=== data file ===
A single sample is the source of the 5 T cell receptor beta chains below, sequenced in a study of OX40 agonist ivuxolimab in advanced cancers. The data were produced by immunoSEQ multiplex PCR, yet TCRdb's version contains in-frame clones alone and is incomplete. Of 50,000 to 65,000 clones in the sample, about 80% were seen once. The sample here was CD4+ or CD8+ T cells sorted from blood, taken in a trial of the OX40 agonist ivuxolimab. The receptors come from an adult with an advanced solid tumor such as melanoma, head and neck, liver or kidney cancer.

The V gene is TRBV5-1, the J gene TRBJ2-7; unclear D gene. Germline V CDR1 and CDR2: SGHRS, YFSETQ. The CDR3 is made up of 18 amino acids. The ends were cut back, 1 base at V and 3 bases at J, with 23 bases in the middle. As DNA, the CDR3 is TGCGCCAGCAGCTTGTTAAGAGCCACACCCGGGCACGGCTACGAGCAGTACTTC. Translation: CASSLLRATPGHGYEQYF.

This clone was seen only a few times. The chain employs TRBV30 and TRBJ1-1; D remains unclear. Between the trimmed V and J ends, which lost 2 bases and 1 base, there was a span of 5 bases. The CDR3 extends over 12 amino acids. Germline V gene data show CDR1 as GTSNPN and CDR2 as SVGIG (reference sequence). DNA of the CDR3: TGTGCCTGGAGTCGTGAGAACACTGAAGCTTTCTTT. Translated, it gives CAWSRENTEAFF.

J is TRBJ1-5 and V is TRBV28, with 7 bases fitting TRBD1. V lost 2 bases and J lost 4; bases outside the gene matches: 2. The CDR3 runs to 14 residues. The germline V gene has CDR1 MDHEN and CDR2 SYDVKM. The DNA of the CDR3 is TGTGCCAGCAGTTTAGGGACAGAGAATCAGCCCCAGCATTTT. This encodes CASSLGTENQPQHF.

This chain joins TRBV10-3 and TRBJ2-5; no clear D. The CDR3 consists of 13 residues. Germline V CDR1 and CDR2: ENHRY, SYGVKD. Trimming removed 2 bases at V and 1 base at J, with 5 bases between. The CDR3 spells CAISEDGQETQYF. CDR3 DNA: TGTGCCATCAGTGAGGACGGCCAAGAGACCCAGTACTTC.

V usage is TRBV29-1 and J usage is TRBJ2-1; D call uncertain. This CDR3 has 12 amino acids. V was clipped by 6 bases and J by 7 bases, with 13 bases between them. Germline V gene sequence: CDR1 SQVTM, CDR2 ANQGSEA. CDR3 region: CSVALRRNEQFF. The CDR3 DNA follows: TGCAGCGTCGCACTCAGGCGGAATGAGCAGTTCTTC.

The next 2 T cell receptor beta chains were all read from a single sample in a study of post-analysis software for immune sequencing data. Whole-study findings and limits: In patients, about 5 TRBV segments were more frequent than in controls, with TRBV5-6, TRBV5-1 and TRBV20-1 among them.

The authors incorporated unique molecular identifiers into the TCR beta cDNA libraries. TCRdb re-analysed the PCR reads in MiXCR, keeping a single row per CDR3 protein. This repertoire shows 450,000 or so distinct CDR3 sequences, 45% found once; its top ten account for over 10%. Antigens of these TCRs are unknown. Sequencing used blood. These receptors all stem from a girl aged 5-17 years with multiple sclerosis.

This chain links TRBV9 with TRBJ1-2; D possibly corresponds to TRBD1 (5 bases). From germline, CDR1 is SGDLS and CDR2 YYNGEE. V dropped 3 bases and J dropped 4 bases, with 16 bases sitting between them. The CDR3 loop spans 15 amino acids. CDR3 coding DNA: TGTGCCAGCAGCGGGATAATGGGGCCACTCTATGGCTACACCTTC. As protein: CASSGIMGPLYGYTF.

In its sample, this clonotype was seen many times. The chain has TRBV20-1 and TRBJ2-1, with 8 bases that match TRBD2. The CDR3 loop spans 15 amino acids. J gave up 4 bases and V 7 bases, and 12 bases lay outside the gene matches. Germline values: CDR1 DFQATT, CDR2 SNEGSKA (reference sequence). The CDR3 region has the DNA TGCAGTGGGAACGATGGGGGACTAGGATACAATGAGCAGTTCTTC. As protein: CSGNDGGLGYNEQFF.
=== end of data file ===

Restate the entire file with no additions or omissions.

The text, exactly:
A single sample is the source of the 5 T cell receptor beta chains below, sequenced in a study of OX40 agonist ivuxolimab in advanced cancers. The data were produced by immunoSEQ multiplex PCR, yet TCRdb's version contains in-frame clones alone and is incomplete. Of 50,000 to 65,000 clones in the sample, about 80% were seen once. The sample here was CD4+ or CD8+ T cells sorted from blood, taken in a trial of the OX40 agonist ivuxolimab. The receptors come from an adult with an advanced solid tumor such as melanoma, head and neck, liver or kidney cancer.

The V gene is TRBV5-1, the J gene TRBJ2-7; unclear D gene. Germline V CDR1 and CDR2: SGHRS, YFSETQ. The CDR3 is made up of 18 amino acids. The ends were cut back, 1 base at V and 3 bases at J, with 23 bases in the middle. As DNA, the CDR3 is TGCGCCAGCAGCTTGTTAAGAGCCACACCCGGGCACGGCTACGAGCAGTACTTC. Translation: CASSLLRATPGHGYEQYF.

This clone was seen only a few times. The chain employs TRBV30 and TRBJ1-1; D remains unclear. Between the trimmed V and J ends, which lost 2 bases and 1 base, there was a span of 5 bases. The CDR3 extends over 12 amino acids. Germline V gene data show CDR1 as GTSNPN and CDR2 as SVGIG (reference sequence). DNA of the CDR3: TGTGCCTGGAGTCGTGAGAACACTGAAGCTTTCTTT. Translated, it gives CAWSRENTEAFF.

J is TRBJ1-5 and V is TRBV28, with 7 bases fitting TRBD1. V lost 2 bases and J lost 4; bases outside the gene matches: 2. The CDR3 runs to 14 residues. The germline V gene has CDR1 MDHEN and CDR2 SYDVKM. The DNA of the CDR3 is TGTGCCAGCAGTTTAGGGACAGAGAATCAGCCCCAGCATTTT. This encodes CASSLGTENQPQHF.

This chain joins TRBV10-3 and TRBJ2-5; no clear D. The CDR3 consists of 13 residues. Germline V CDR1 and CDR2: ENHRY, SYGVKD. Trimming removed 2 bases at V and 1 base at J, with 5 bases between. The CDR3 spells CAISEDGQETQYF. CDR3 DNA: TGTGCCATCAGTGAGGACGGCCAAGAGACCCAGTACTTC.

V usage is TRBV29-1 and J usage is TRBJ2-1; D call uncertain. This CDR3 has 12 amino acids. V was clipped by 6 bases and J by 7 bases, with 13 bases between them. Germline V gene sequence: CDR1 SQVTM, CDR2 ANQGSEA. CDR3 region: CSVALRRNEQFF. The CDR3 DNA follows: TGCAGCGTCGCACTCAGGCGGAATGAGCAGTTCTTC.

The next 2 T cell receptor beta chains were all read from a single sample in a study of post-analysis software for immune sequencing data. Whole-study findings and limits: In patients, about 5 TRBV segments were more frequent than in controls, with TRBV5-6, TRBV5-1 and TRBV20-1 among them.

The authors incorporated unique molecular identifiers into the TCR beta cDNA libraries. TCRdb re-analysed the PCR reads in MiXCR, keeping a single row per CDR3 protein. This repertoire shows 450,000 or so distinct CDR3 sequences, 45% found once; its top ten account for over 10%. Antigens of these TCRs are unknown. Sequencing used blood. These receptors all stem from a girl aged 5-17 years with multiple sclerosis.

This chain links TRBV9 with TRBJ1-2; D possibly corresponds to TRBD1 (5 bases). From germline, CDR1 is SGDLS and CDR2 YYNGEE. V dropped 3 bases and J dropped 4 bases, with 16 bases sitting between them. The CDR3 loop spans 15 amino acids. CDR3 coding DNA: TGTGCCAGCAGCGGGATAATGGGGCCACTCTATGGCTACACCTTC. As protein: CASSGIMGPLYGYTF.

In its sample, this clonotype was seen many times. The chain has TRBV20-1 and TRBJ2-1, with 8 bases that match TRBD2. The CDR3 loop spans 15 amino acids. J gave up 4 bases and V 7 bases, and 12 bases lay outside the gene matches. Germline values: CDR1 DFQATT, CDR2 SNEGSKA (reference sequence). The CDR3 region has the DNA TGCAGTGGGAACGATGGGGGACTAGGATACAATGAGCAGTTCTTC. As protein: CSGNDGGLGYNEQFF.